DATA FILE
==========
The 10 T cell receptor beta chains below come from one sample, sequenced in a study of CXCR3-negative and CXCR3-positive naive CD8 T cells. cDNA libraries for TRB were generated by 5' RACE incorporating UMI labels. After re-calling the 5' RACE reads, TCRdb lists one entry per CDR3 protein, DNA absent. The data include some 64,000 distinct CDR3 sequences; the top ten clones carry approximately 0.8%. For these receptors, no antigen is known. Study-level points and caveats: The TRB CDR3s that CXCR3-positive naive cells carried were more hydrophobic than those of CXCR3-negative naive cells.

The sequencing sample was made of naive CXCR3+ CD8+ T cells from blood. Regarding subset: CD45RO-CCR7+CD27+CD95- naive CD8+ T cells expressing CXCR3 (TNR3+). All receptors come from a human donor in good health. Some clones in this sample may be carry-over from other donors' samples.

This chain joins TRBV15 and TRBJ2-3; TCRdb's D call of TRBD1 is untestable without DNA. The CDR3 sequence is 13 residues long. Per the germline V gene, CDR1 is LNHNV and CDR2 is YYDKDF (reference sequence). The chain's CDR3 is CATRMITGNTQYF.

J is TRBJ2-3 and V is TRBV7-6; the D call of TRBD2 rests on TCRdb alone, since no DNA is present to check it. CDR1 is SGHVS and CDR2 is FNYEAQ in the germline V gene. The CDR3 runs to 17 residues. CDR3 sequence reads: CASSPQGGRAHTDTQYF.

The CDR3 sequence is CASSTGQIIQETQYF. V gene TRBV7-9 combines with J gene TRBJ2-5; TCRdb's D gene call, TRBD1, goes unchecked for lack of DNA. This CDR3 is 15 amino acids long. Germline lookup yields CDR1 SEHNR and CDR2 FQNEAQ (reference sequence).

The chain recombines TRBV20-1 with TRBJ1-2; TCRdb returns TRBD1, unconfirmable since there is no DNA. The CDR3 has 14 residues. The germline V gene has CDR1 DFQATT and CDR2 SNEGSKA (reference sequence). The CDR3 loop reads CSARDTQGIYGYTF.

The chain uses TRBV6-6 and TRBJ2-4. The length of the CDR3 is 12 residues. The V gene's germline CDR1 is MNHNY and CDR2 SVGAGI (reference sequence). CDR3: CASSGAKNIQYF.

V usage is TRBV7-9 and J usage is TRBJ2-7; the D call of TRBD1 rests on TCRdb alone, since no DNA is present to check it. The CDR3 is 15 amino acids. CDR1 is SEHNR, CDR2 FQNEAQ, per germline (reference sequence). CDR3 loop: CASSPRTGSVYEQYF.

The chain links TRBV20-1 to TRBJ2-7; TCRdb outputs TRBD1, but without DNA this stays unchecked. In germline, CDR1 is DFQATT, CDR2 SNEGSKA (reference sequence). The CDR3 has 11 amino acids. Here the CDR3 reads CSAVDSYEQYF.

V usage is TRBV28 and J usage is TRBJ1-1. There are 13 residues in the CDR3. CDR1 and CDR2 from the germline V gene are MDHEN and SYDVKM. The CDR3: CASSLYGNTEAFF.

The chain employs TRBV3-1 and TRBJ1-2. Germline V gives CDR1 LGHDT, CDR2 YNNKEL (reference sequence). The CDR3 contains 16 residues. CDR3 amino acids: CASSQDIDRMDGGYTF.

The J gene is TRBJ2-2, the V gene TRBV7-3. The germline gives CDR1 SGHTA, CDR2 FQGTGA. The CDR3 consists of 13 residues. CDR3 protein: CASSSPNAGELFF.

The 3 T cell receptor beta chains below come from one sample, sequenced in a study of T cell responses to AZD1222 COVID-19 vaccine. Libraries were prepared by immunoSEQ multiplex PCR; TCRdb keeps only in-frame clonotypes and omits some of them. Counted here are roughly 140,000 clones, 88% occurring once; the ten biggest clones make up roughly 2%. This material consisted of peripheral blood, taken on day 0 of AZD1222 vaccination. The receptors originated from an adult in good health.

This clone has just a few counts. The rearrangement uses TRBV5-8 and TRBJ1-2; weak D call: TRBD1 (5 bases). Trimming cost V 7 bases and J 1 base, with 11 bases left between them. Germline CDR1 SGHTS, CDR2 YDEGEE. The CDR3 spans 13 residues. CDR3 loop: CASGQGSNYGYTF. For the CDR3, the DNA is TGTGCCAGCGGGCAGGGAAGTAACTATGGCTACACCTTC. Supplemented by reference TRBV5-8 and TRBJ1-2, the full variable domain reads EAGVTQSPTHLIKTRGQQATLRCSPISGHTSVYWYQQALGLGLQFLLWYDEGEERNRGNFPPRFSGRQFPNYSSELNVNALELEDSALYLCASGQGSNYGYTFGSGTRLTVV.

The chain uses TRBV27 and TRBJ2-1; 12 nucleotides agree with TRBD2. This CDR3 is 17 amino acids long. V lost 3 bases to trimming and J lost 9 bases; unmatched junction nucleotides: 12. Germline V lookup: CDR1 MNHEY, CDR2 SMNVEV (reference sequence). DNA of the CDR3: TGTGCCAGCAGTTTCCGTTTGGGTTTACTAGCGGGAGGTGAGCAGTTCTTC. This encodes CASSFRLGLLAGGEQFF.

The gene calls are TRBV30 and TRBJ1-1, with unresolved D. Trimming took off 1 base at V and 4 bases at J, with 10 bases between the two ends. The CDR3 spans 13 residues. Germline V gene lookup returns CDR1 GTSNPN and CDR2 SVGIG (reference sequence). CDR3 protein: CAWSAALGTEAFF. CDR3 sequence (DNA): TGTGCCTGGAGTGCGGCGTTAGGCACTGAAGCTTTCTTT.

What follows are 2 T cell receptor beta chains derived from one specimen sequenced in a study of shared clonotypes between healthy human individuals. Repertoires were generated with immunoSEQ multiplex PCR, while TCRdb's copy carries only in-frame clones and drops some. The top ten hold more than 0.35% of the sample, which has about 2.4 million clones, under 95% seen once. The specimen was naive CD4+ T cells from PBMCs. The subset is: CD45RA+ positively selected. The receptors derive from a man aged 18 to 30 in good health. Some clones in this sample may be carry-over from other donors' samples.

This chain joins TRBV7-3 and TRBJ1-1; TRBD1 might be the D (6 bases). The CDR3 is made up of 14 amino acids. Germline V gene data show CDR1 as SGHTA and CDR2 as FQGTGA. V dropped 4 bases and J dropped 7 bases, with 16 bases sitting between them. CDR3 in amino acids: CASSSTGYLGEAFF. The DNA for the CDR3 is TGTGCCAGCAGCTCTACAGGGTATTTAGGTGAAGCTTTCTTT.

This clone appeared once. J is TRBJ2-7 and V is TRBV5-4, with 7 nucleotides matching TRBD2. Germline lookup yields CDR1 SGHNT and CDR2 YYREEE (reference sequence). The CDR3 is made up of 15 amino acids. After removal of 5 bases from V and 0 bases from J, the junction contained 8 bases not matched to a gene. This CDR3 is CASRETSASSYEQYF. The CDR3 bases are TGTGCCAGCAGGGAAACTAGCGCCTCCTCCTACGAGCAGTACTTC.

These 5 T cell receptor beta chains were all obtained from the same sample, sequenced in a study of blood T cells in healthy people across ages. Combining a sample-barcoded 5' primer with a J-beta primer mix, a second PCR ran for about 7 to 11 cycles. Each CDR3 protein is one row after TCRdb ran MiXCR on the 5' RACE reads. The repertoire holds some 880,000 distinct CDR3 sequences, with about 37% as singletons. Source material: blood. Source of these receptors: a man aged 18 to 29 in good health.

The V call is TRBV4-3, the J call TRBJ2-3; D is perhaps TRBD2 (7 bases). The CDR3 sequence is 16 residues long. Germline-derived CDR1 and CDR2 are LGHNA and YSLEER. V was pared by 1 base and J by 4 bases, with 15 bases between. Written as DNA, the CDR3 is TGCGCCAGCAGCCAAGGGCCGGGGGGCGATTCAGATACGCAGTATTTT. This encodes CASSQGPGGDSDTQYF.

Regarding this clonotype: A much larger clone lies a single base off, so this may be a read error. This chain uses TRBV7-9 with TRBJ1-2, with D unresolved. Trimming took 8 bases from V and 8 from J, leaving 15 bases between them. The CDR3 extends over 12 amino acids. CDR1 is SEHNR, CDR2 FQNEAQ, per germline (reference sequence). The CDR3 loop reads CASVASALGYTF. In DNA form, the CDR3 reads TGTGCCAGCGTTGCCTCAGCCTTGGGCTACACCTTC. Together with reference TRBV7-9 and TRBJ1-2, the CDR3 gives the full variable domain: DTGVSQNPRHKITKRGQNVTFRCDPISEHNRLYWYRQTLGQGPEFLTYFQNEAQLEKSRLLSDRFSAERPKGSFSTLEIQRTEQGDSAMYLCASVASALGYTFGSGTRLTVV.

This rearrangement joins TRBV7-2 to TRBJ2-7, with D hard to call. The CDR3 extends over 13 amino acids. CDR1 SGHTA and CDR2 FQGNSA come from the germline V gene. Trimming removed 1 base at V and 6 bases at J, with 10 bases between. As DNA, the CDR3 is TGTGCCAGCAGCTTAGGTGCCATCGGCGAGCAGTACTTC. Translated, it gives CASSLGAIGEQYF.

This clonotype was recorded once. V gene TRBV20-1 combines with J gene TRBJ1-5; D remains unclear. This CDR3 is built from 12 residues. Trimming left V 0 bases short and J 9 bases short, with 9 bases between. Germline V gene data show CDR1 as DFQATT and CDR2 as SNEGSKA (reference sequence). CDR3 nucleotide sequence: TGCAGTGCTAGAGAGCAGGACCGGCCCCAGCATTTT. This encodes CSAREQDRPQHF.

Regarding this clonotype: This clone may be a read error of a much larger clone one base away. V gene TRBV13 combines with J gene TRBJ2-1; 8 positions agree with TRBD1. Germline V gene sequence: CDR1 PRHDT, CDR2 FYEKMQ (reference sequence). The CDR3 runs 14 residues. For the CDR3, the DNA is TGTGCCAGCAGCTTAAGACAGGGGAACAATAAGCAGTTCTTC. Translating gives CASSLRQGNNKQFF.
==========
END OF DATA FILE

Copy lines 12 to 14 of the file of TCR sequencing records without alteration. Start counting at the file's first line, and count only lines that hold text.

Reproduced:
The J gene is TRBJ2-2, the V gene TRBV7-3. The germline gives CDR1 SGHTA, CDR2 FQGTGA. The CDR3 consists of 13 residues. CDR3 protein: CASSSPNAGELFF.

The 3 T cell receptor beta chains below come from one sample, sequenced in a study of T cell responses to AZD1222 COVID-19 vaccine. Libraries were prepared by immunoSEQ multiplex PCR; TCRdb keeps only in-frame clonotypes and omits some of them. Counted here are roughly 140,000 clones, 88% occurring once; the ten biggest clones make up roughly 2%. This material consisted of peripheral blood, taken on day 0 of AZD1222 vaccination. The receptors originated from an adult in good health.

This clone has just a few counts. The rearrangement uses TRBV5-8 and TRBJ1-2; weak D call: TRBD1 (5 bases). Trimming cost V 7 bases and J 1 base, with 11 bases left between them. Germline CDR1 SGHTS, CDR2 YDEGEE. The CDR3 spans 13 residues. CDR3 loop: CASGQGSNYGYTF. For the CDR3, the DNA is TGTGCCAGCGGGCAGGGAAGTAACTATGGCTACACCTTC. Supplemented by reference TRBV5-8 and TRBJ1-2, the full variable domain reads EAGVTQSPTHLIKTRGQQATLRCSPISGHTSVYWYQQALGLGLQFLLWYDEGEERNRGNFPPRFSGRQFPNYSSELNVNALELEDSALYLCASGQGSNYGYTFGSGTRLTVV.